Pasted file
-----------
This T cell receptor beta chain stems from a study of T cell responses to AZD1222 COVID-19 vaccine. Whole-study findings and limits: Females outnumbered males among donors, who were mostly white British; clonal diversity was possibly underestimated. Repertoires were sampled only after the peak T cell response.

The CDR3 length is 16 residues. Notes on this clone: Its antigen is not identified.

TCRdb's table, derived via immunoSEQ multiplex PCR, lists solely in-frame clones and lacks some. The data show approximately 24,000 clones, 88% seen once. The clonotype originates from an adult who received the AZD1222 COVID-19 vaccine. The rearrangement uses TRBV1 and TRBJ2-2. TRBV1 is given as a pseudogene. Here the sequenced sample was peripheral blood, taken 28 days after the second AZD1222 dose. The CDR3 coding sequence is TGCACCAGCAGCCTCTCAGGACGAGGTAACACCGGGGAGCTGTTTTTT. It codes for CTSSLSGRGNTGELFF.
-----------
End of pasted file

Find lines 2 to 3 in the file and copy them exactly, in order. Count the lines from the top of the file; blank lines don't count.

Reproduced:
The CDR3 length is 16 residues. Notes on this clone: Its antigen is not identified.

TCRdb's table, derived via immunoSEQ multiplex PCR, lists solely in-frame clones and lacks some. The data show approximately 24,000 clones, 88% seen once. The clonotype originates from an adult who received the AZD1222 COVID-19 vaccine. The rearrangement uses TRBV1 and TRBJ2-2. TRBV1 is given as a pseudogene. Here the sequenced sample was peripheral blood, taken 28 days after the second AZD1222 dose. The CDR3 coding sequence is TGCACCAGCAGCCTCTCAGGACGAGGTAACACCGGGGAGCTGTTTTTT. It codes for CTSSLSGRGNTGELFF.